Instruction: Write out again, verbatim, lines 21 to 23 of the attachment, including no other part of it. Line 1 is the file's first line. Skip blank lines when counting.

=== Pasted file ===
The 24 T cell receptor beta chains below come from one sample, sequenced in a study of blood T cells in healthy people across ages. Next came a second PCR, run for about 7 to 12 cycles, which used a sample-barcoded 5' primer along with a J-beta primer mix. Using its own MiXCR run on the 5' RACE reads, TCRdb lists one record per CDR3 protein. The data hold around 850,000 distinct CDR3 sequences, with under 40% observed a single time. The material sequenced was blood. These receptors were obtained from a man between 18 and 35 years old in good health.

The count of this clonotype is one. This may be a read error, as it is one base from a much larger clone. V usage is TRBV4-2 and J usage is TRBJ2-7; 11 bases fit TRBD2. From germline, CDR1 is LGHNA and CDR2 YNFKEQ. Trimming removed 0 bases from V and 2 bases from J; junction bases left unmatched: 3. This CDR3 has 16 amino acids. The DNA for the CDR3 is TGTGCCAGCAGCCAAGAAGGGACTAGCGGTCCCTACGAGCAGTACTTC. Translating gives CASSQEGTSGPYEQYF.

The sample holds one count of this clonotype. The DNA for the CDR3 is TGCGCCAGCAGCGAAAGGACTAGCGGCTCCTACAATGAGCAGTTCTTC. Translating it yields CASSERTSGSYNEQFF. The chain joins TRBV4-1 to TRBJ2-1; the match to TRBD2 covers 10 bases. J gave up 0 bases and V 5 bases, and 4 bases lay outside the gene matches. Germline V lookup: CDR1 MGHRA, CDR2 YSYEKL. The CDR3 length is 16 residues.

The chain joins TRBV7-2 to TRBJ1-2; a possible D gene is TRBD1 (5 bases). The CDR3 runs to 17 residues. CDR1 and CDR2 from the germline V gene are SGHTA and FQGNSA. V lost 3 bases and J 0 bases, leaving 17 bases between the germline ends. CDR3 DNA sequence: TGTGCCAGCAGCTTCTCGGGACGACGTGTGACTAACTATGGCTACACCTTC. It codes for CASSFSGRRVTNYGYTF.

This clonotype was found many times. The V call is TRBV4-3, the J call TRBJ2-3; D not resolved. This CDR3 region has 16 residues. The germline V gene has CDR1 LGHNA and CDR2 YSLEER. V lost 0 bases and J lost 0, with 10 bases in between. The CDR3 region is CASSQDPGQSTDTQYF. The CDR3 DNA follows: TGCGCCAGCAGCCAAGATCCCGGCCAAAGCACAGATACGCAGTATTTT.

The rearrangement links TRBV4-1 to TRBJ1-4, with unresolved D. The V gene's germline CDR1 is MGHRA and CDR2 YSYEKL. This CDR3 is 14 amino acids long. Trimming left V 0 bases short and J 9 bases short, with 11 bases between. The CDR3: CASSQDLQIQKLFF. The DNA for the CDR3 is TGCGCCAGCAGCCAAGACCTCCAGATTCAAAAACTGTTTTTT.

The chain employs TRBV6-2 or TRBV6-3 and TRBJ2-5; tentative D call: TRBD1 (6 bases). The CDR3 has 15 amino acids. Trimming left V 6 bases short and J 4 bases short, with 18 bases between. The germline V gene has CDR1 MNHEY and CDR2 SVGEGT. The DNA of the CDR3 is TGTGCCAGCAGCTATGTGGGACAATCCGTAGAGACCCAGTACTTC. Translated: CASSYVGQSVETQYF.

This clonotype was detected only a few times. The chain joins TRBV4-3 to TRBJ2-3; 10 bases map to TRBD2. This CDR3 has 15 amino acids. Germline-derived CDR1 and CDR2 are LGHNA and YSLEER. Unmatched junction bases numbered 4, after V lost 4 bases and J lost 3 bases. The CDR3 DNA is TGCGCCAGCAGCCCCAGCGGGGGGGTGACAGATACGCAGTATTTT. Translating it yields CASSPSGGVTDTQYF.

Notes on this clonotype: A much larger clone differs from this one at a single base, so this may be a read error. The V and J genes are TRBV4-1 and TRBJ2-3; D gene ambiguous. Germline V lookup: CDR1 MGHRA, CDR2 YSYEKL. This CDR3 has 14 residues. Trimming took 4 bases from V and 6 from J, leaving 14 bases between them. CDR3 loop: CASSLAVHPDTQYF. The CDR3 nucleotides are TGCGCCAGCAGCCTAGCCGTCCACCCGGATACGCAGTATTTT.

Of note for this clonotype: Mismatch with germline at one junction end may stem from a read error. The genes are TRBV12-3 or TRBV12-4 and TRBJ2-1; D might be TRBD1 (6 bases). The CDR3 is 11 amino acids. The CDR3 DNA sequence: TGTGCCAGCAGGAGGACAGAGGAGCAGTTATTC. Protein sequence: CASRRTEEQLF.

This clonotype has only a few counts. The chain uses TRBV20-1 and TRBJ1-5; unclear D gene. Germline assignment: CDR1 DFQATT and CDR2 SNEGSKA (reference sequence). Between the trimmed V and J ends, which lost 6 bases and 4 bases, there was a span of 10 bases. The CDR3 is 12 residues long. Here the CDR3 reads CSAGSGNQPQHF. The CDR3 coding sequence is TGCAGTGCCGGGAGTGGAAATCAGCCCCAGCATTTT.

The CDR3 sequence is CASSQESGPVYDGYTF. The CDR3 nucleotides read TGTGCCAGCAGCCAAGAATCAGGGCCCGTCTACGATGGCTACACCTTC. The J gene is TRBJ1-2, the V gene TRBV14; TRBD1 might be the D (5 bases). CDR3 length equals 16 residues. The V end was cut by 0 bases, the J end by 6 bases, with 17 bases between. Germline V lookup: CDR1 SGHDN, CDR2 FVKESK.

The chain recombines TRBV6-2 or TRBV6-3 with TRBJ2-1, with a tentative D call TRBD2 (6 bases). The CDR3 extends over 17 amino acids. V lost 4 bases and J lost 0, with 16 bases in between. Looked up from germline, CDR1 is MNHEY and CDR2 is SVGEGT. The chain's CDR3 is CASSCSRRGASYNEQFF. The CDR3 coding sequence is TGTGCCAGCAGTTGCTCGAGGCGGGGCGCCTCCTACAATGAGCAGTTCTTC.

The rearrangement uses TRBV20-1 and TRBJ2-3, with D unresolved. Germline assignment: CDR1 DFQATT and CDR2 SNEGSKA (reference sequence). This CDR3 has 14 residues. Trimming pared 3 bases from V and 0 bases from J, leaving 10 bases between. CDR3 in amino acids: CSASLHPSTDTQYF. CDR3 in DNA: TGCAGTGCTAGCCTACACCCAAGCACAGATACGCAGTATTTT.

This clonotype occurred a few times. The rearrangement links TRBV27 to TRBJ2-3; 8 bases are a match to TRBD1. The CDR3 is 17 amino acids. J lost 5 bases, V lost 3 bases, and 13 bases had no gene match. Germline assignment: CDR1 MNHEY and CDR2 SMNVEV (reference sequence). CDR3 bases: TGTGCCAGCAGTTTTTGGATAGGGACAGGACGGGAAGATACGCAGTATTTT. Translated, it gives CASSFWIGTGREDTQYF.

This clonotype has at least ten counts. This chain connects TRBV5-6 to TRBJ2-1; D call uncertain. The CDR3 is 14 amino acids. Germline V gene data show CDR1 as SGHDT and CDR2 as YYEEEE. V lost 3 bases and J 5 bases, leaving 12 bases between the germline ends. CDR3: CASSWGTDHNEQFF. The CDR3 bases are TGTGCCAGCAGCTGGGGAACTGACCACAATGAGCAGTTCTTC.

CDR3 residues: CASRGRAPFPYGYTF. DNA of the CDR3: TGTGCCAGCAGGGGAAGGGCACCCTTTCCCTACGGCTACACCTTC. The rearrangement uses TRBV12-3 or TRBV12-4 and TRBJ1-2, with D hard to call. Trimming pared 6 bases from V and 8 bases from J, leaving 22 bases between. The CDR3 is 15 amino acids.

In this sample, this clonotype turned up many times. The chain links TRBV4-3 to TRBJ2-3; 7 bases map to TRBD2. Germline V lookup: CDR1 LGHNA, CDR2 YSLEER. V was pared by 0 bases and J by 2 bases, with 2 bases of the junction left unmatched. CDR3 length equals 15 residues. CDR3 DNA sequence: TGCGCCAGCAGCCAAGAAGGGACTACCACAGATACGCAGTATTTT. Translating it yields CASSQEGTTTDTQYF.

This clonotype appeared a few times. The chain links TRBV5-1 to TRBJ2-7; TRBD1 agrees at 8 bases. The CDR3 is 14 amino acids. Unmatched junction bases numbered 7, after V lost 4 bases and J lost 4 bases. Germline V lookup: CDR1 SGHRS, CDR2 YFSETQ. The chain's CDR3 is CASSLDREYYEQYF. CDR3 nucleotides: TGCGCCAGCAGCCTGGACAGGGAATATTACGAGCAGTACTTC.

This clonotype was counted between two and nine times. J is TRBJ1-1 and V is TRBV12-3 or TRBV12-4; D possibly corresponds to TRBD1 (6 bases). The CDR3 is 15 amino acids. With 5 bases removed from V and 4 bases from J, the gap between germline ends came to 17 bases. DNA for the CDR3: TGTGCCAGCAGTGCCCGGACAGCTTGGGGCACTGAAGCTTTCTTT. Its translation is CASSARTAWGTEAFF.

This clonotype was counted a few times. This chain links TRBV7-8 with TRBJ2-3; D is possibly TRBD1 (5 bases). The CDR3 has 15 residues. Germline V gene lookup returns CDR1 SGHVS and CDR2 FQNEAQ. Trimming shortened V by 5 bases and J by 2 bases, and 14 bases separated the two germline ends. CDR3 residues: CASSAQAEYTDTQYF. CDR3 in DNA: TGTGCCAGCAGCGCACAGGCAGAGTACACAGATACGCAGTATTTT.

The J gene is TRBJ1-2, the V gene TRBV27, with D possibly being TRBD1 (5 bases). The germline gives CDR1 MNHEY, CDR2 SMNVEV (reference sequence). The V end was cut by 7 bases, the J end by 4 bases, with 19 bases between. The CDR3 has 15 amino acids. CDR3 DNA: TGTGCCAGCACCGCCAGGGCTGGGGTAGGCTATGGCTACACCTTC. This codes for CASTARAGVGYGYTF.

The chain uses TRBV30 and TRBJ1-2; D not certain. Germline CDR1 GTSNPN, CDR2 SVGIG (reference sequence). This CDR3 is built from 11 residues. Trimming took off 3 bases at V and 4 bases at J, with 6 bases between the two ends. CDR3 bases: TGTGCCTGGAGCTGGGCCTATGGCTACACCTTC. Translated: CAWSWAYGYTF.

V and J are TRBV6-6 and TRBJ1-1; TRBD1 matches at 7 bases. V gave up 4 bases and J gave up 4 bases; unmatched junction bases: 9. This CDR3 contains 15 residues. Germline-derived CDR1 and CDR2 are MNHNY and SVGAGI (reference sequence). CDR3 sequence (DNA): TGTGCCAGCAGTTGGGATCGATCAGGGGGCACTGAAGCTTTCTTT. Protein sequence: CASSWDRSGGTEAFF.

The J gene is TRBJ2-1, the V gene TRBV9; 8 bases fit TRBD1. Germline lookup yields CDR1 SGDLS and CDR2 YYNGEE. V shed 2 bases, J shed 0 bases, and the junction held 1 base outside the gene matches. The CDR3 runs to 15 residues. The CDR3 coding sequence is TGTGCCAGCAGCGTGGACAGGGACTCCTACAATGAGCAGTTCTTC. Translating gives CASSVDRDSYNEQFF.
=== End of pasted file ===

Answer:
This clonotype was counted a few times. This chain links TRBV7-8 with TRBJ2-3; D is possibly TRBD1 (5 bases). The CDR3 has 15 residues. Germline V gene lookup returns CDR1 SGHVS and CDR2 FQNEAQ. Trimming shortened V by 5 bases and J by 2 bases, and 14 bases separated the two germline ends. CDR3 residues: CASSAQAEYTDTQYF. CDR3 in DNA: TGTGCCAGCAGCGCACAGGCAGAGTACACAGATACGCAGTATTTT.

The J gene is TRBJ1-2, the V gene TRBV27, with D possibly being TRBD1 (5 bases). The germline gives CDR1 MNHEY, CDR2 SMNVEV (reference sequence). The V end was cut by 7 bases, the J end by 4 bases, with 19 bases between. The CDR3 has 15 amino acids. CDR3 DNA: TGTGCCAGCACCGCCAGGGCTGGGGTAGGCTATGGCTACACCTTC. This codes for CASTARAGVGYGYTF.

The chain uses TRBV30 and TRBJ1-2; D not certain. Germline CDR1 GTSNPN, CDR2 SVGIG (reference sequence). This CDR3 is built from 11 residues. Trimming took off 3 bases at V and 4 bases at J, with 6 bases between the two ends. CDR3 bases: TGTGCCTGGAGCTGGGCCTATGGCTACACCTTC. Translated: CAWSWAYGYTF.